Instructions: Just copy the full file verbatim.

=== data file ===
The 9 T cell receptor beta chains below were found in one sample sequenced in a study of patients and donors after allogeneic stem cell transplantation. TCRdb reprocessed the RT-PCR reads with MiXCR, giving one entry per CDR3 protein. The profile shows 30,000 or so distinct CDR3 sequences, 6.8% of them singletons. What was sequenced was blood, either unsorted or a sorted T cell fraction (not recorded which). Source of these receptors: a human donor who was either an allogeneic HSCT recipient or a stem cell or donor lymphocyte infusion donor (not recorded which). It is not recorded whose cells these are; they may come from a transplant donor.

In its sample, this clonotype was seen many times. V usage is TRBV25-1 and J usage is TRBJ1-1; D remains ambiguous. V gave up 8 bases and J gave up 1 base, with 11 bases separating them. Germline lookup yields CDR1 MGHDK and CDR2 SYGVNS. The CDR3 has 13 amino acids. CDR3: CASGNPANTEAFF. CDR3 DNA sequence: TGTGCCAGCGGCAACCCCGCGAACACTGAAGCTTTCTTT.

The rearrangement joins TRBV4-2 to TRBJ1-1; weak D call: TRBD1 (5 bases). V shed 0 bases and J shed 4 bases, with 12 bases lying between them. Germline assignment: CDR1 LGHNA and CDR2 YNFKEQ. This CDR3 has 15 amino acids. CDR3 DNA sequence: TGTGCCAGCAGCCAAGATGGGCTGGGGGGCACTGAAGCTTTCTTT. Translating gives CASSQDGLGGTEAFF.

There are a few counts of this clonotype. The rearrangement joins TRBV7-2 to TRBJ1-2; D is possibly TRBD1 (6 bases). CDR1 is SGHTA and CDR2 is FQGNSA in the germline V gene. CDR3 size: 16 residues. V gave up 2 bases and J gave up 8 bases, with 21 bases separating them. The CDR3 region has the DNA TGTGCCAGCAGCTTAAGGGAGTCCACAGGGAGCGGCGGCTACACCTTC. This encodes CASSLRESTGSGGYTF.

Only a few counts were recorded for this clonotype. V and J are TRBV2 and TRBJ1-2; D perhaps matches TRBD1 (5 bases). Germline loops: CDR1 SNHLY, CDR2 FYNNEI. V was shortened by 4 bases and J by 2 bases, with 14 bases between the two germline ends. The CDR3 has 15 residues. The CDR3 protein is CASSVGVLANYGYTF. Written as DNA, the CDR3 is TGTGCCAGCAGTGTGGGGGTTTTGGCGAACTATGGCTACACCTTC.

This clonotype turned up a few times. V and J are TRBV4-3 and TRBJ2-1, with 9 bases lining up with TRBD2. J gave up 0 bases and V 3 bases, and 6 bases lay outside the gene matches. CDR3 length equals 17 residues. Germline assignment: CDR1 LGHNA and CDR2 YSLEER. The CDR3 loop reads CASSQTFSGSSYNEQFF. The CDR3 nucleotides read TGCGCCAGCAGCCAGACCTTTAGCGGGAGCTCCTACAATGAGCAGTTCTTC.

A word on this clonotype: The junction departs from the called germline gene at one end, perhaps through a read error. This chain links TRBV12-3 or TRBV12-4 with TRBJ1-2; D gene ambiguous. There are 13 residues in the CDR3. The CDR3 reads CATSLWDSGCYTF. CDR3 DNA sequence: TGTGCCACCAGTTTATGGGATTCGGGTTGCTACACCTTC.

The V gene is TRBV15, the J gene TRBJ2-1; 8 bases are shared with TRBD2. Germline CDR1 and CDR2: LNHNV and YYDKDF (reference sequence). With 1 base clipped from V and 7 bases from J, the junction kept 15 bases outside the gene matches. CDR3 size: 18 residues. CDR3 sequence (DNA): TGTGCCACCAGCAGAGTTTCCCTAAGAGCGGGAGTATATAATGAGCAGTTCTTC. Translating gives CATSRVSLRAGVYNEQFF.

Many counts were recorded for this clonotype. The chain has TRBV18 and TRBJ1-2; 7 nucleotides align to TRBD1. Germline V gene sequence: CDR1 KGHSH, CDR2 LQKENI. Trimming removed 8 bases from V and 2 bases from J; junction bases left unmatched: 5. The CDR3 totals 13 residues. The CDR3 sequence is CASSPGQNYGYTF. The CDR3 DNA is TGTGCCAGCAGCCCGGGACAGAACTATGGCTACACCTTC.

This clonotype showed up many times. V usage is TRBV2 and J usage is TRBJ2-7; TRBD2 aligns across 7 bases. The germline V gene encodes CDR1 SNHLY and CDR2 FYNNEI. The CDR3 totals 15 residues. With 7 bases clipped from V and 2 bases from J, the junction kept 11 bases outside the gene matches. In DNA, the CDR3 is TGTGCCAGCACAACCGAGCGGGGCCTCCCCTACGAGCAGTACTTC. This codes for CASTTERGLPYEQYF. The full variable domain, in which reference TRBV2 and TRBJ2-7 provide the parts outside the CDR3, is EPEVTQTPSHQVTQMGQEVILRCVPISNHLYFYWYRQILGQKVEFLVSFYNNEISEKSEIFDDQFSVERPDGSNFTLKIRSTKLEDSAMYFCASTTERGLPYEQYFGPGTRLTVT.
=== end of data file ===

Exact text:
The 9 T cell receptor beta chains below were found in one sample sequenced in a study of patients and donors after allogeneic stem cell transplantation. TCRdb reprocessed the RT-PCR reads with MiXCR, giving one entry per CDR3 protein. The profile shows 30,000 or so distinct CDR3 sequences, 6.8% of them singletons. What was sequenced was blood, either unsorted or a sorted T cell fraction (not recorded which). Source of these receptors: a human donor who was either an allogeneic HSCT recipient or a stem cell or donor lymphocyte infusion donor (not recorded which). It is not recorded whose cells these are; they may come from a transplant donor.

In its sample, this clonotype was seen many times. V usage is TRBV25-1 and J usage is TRBJ1-1; D remains ambiguous. V gave up 8 bases and J gave up 1 base, with 11 bases separating them. Germline lookup yields CDR1 MGHDK and CDR2 SYGVNS. The CDR3 has 13 amino acids. CDR3: CASGNPANTEAFF. CDR3 DNA sequence: TGTGCCAGCGGCAACCCCGCGAACACTGAAGCTTTCTTT.

The rearrangement joins TRBV4-2 to TRBJ1-1; weak D call: TRBD1 (5 bases). V shed 0 bases and J shed 4 bases, with 12 bases lying between them. Germline assignment: CDR1 LGHNA and CDR2 YNFKEQ. This CDR3 has 15 amino acids. CDR3 DNA sequence: TGTGCCAGCAGCCAAGATGGGCTGGGGGGCACTGAAGCTTTCTTT. Translating gives CASSQDGLGGTEAFF.

There are a few counts of this clonotype. The rearrangement joins TRBV7-2 to TRBJ1-2; D is possibly TRBD1 (6 bases). CDR1 is SGHTA and CDR2 is FQGNSA in the germline V gene. CDR3 size: 16 residues. V gave up 2 bases and J gave up 8 bases, with 21 bases separating them. The CDR3 region has the DNA TGTGCCAGCAGCTTAAGGGAGTCCACAGGGAGCGGCGGCTACACCTTC. This encodes CASSLRESTGSGGYTF.

Only a few counts were recorded for this clonotype. V and J are TRBV2 and TRBJ1-2; D perhaps matches TRBD1 (5 bases). Germline loops: CDR1 SNHLY, CDR2 FYNNEI. V was shortened by 4 bases and J by 2 bases, with 14 bases between the two germline ends. The CDR3 has 15 residues. The CDR3 protein is CASSVGVLANYGYTF. Written as DNA, the CDR3 is TGTGCCAGCAGTGTGGGGGTTTTGGCGAACTATGGCTACACCTTC.

This clonotype turned up a few times. V and J are TRBV4-3 and TRBJ2-1, with 9 bases lining up with TRBD2. J gave up 0 bases and V 3 bases, and 6 bases lay outside the gene matches. CDR3 length equals 17 residues. Germline assignment: CDR1 LGHNA and CDR2 YSLEER. The CDR3 loop reads CASSQTFSGSSYNEQFF. The CDR3 nucleotides read TGCGCCAGCAGCCAGACCTTTAGCGGGAGCTCCTACAATGAGCAGTTCTTC.

A word on this clonotype: The junction departs from the called germline gene at one end, perhaps through a read error. This chain links TRBV12-3 or TRBV12-4 with TRBJ1-2; D gene ambiguous. There are 13 residues in the CDR3. The CDR3 reads CATSLWDSGCYTF. CDR3 DNA sequence: TGTGCCACCAGTTTATGGGATTCGGGTTGCTACACCTTC.

The V gene is TRBV15, the J gene TRBJ2-1; 8 bases are shared with TRBD2. Germline CDR1 and CDR2: LNHNV and YYDKDF (reference sequence). With 1 base clipped from V and 7 bases from J, the junction kept 15 bases outside the gene matches. CDR3 size: 18 residues. CDR3 sequence (DNA): TGTGCCACCAGCAGAGTTTCCCTAAGAGCGGGAGTATATAATGAGCAGTTCTTC. Translating gives CATSRVSLRAGVYNEQFF.

Many counts were recorded for this clonotype. The chain has TRBV18 and TRBJ1-2; 7 nucleotides align to TRBD1. Germline V gene sequence: CDR1 KGHSH, CDR2 LQKENI. Trimming removed 8 bases from V and 2 bases from J; junction bases left unmatched: 5. The CDR3 totals 13 residues. The CDR3 sequence is CASSPGQNYGYTF. The CDR3 DNA is TGTGCCAGCAGCCCGGGACAGAACTATGGCTACACCTTC.

This clonotype showed up many times. V usage is TRBV2 and J usage is TRBJ2-7; TRBD2 aligns across 7 bases. The germline V gene encodes CDR1 SNHLY and CDR2 FYNNEI. The CDR3 totals 15 residues. With 7 bases clipped from V and 2 bases from J, the junction kept 11 bases outside the gene matches. In DNA, the CDR3 is TGTGCCAGCACAACCGAGCGGGGCCTCCCCTACGAGCAGTACTTC. This codes for CASTTERGLPYEQYF. The full variable domain, in which reference TRBV2 and TRBJ2-7 provide the parts outside the CDR3, is EPEVTQTPSHQVTQMGQEVILRCVPISNHLYFYWYRQILGQKVEFLVSFYNNEISEKSEIFDDQFSVERPDGSNFTLKIRSTKLEDSAMYFCASTTERGLPYEQYFGPGTRLTVT.